Incorporating hands-on activities with Montessori 3-part cards
If you step into a Montessori three-to-six classroom, you’re bound to find Montessori 3-part cards on the shelves. You could find Montessori 3-part cards in different curriculum areas of the room; Language, Science, Culture, Peace, Sensorial, and Math. Montessori 3-part cards are also a wonderful activity to include in your homeschool and you can incorporate real hands-on activities to go with the cards.
I’m working on a gardening theme with my daughter (at two years and nine months old) and we’ve been exploring all kinds of gardening activities, getting our hands dirty! For example, we planted an herb garden, transferring herb seedlings into bigger flower pots, and also planted seeds. We really got our hands into the dirt! We’ve also been watering the herbs and flowers in our garden each day. We sometimes pick the herbs for cooking.
I thought it would be a great opportunity to incorporate hands-on gardening with learning the names of herbs with 3-part cards. I took pictures of the eight herbs in our garden and made 3-part cards with them. You can download the herb 3-part cards I made, below!
Note: to download the herb 3-part cards, sign up for the resources library at the bottom of this page!
Montessori 3-Part cards are a matching Language activity. One set of 3-part cards usually has 8-10 pictures (3 matching cards for each picture). Matching the three parts for each picture helps the children to learn about the names of things. They also help with classifying things and for vocabulary enrichment. You can make the cards (or buy them) for any theme or topic, which is why they are used in different curriculum areas.
The cards can be for the youngest three-year-olds with basic topics such as farm animals or types of fruit. They can also be made with more advanced science topics, for example, types of amphibians or parts of a frog. The ideas and themes are endless! You can make 3-part cards for whatever theme you’re working on with your child.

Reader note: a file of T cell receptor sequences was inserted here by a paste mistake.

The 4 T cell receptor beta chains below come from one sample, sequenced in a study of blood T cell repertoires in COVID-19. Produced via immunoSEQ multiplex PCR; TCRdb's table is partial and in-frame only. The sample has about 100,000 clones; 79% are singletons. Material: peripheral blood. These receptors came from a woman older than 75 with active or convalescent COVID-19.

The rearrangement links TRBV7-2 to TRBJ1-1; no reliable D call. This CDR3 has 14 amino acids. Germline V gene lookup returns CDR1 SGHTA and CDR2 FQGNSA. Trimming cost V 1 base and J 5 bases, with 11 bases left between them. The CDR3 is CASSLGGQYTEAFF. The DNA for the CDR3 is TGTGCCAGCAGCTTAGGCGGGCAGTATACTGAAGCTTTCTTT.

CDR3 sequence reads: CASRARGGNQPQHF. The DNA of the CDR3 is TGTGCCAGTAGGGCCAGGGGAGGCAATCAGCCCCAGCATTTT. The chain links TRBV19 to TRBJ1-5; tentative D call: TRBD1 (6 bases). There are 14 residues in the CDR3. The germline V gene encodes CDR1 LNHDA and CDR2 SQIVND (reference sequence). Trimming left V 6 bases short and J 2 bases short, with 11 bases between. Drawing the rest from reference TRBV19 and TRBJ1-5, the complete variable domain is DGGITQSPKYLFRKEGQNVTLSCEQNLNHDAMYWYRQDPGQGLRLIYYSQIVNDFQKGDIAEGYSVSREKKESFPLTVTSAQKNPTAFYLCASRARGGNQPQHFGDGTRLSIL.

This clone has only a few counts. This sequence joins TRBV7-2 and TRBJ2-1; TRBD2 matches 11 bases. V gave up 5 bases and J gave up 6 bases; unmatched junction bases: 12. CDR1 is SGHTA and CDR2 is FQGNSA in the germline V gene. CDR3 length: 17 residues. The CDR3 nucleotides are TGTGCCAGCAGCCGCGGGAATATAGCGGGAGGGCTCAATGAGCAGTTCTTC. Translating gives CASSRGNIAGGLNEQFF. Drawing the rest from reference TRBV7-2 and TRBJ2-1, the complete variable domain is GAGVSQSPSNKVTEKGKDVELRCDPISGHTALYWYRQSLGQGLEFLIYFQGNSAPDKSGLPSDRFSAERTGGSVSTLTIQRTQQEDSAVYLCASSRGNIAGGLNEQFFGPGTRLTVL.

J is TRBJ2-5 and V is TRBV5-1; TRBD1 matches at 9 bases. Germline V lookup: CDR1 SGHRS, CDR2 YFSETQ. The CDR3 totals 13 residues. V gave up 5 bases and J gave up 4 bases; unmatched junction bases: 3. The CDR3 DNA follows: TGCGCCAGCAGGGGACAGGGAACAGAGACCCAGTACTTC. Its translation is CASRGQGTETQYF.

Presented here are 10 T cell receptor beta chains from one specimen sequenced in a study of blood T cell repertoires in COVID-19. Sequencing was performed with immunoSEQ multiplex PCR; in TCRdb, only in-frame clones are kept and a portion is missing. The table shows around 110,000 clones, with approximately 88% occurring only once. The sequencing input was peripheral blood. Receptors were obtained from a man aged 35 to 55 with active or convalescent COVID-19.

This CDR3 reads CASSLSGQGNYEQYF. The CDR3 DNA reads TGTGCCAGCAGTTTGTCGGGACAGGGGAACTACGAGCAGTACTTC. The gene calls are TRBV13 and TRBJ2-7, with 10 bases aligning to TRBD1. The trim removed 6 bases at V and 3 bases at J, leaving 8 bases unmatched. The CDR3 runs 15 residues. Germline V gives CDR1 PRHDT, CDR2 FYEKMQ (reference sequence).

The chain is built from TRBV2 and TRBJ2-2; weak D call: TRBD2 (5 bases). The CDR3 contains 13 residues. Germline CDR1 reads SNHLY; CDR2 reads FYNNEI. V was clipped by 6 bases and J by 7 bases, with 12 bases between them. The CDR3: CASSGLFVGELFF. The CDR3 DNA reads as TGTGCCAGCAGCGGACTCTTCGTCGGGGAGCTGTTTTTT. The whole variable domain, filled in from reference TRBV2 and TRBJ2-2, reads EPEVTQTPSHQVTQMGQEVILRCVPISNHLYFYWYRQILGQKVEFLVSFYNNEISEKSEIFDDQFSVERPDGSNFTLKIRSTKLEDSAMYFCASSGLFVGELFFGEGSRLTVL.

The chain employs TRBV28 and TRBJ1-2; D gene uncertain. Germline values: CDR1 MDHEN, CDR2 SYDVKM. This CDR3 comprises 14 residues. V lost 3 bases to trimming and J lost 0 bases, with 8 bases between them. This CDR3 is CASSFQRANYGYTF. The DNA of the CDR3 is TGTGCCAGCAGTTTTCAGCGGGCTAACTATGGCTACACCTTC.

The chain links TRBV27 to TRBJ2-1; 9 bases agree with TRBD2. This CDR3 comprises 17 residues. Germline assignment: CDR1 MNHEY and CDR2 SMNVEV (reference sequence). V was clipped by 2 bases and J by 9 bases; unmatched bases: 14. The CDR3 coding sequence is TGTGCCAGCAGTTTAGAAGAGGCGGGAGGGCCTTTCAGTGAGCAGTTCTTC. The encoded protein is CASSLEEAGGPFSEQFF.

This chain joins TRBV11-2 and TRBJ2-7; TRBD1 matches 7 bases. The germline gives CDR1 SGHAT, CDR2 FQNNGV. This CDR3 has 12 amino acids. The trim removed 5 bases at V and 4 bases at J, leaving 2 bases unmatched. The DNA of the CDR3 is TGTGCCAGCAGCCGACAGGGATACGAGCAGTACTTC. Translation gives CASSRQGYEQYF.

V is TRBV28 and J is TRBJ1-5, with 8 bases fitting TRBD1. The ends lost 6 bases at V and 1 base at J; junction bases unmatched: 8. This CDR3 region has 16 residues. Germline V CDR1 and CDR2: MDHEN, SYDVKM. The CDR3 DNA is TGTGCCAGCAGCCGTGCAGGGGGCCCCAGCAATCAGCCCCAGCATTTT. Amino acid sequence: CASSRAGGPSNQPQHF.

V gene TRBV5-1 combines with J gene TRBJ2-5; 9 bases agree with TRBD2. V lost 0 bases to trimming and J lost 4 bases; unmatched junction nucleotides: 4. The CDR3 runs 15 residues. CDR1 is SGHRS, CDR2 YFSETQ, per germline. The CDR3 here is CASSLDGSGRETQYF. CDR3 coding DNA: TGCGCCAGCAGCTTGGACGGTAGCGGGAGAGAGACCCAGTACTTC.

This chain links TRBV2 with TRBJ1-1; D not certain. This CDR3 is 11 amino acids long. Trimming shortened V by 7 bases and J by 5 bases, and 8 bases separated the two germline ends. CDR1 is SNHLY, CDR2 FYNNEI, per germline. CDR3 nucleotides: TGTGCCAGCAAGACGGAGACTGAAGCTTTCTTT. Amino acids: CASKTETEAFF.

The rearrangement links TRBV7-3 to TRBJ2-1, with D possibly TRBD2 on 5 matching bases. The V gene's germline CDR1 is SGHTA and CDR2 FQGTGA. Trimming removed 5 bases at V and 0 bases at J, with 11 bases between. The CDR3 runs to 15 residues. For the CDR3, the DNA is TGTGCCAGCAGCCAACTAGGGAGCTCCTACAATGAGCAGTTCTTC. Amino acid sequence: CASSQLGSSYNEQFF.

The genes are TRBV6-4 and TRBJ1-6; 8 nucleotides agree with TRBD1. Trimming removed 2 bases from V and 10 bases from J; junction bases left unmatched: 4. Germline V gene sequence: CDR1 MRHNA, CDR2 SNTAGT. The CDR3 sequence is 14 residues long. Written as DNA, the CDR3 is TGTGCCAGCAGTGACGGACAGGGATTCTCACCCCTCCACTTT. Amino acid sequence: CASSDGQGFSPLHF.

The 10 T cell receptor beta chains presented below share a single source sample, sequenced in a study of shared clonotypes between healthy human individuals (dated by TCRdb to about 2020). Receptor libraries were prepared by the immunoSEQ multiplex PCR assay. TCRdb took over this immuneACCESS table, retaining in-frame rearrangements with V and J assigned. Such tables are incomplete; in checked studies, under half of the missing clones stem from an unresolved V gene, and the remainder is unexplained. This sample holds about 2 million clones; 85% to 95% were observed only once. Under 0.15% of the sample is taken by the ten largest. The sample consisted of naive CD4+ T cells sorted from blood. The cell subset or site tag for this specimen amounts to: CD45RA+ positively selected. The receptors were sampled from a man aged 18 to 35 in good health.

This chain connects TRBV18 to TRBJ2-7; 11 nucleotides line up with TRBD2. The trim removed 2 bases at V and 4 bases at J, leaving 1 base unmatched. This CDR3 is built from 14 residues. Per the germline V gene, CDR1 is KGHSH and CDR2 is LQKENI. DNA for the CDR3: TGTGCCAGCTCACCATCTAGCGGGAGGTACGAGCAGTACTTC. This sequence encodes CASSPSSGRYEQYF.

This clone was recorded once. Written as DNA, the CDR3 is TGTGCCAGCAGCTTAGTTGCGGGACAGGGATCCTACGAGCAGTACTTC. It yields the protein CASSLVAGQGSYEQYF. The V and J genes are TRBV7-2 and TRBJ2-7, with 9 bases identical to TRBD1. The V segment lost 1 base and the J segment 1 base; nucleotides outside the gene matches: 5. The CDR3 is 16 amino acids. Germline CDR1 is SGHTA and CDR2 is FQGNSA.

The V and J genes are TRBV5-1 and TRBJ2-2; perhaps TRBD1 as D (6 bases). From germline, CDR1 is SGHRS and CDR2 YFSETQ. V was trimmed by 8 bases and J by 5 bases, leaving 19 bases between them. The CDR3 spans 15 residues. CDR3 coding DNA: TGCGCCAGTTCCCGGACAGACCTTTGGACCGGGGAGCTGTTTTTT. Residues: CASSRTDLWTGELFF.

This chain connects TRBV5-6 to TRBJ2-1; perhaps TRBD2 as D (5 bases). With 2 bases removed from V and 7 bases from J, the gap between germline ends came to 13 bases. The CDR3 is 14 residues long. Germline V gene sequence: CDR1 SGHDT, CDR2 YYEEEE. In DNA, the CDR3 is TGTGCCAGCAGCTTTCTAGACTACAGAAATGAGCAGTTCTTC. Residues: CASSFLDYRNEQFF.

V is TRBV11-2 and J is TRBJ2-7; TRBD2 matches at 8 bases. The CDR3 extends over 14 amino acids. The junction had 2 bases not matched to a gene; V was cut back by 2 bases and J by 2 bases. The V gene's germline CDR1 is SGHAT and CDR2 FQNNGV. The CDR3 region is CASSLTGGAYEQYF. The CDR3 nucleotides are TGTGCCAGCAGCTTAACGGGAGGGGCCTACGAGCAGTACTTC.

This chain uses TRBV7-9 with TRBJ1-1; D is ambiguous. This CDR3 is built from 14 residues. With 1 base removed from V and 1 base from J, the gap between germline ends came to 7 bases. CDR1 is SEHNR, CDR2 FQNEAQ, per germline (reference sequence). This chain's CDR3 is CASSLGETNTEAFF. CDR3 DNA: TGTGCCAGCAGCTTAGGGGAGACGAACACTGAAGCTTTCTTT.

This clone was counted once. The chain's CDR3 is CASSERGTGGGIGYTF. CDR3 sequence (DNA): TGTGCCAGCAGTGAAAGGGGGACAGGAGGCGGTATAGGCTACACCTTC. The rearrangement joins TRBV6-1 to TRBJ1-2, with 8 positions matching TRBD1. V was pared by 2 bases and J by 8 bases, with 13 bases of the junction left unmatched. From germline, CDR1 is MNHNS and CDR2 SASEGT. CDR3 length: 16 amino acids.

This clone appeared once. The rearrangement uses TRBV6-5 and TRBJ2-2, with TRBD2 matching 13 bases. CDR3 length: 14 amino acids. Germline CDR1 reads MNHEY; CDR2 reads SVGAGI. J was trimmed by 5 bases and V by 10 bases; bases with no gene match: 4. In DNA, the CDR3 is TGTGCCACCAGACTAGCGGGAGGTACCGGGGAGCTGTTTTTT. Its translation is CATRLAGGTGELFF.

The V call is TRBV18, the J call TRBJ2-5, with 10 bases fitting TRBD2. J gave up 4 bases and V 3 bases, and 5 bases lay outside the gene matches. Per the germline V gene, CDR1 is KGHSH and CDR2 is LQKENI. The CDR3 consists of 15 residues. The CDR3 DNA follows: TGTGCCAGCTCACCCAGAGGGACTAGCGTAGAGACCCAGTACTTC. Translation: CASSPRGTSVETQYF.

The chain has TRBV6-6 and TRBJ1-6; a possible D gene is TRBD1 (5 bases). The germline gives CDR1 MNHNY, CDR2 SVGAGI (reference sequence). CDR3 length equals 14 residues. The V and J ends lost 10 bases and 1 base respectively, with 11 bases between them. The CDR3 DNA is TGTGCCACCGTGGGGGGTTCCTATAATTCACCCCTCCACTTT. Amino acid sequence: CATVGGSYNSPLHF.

What are the 3 parts of the 3-Part Cards?
- Control card: This is the largest card that has the picture and the label or the name of what is in the picture, underneath the picture.
- Picture-only card: This is the card that has only the picture. You match this picture card to the control card.
- Label-only card: This is the smallest card that has only the words on it. It is the label or the name of what’s in the picture. You match this label to the control card.
How do you use Montessori 3-part cards?
- Place the Control Cards in a vertical column (or in 2 columns on the left). Name the pictures to your child as you place each one.
- Place each matching picture-only card to the right of the control card. Name the picture again, as you place each one.
- Place each matching label-only card underneath the picture-only card, to the right of the control card. Name each picture again.
But doesn’t my child need to be reading to do 3-Part Cards?
No, your child doesn’t need to be reading yet in order to do 3-part cards. Yes, there is a label with words on it, but the youngest children are using their visual discrimination skills to match the letters they see on the labels.
In the Montessori Language Curriculum for 2.5 to six-year-olds, Part 1: Oral Language is for the youngest children who are not reading yet. In Part 1, there is a lesson called Vocabulary Enrichment which is a lesson using basic 3-part cards. Your child does not need to be reading to do the lesson.
For the youngest children and older toddlers, you could match real objects together first, and then match to the pictures only (no labels or control cards). Additionally, you could start with only 4-6 pictures (instead of 8-10).
Montessori 3-part cards for children who are a little older
For children who are emerging readers or readers (pre-K and kindergarten age), you can use the 3-part cards as a reading and/or writing activity. You could use 3-part cards with the moveable alphabet or have your child create little booklets that go with the three-part cards.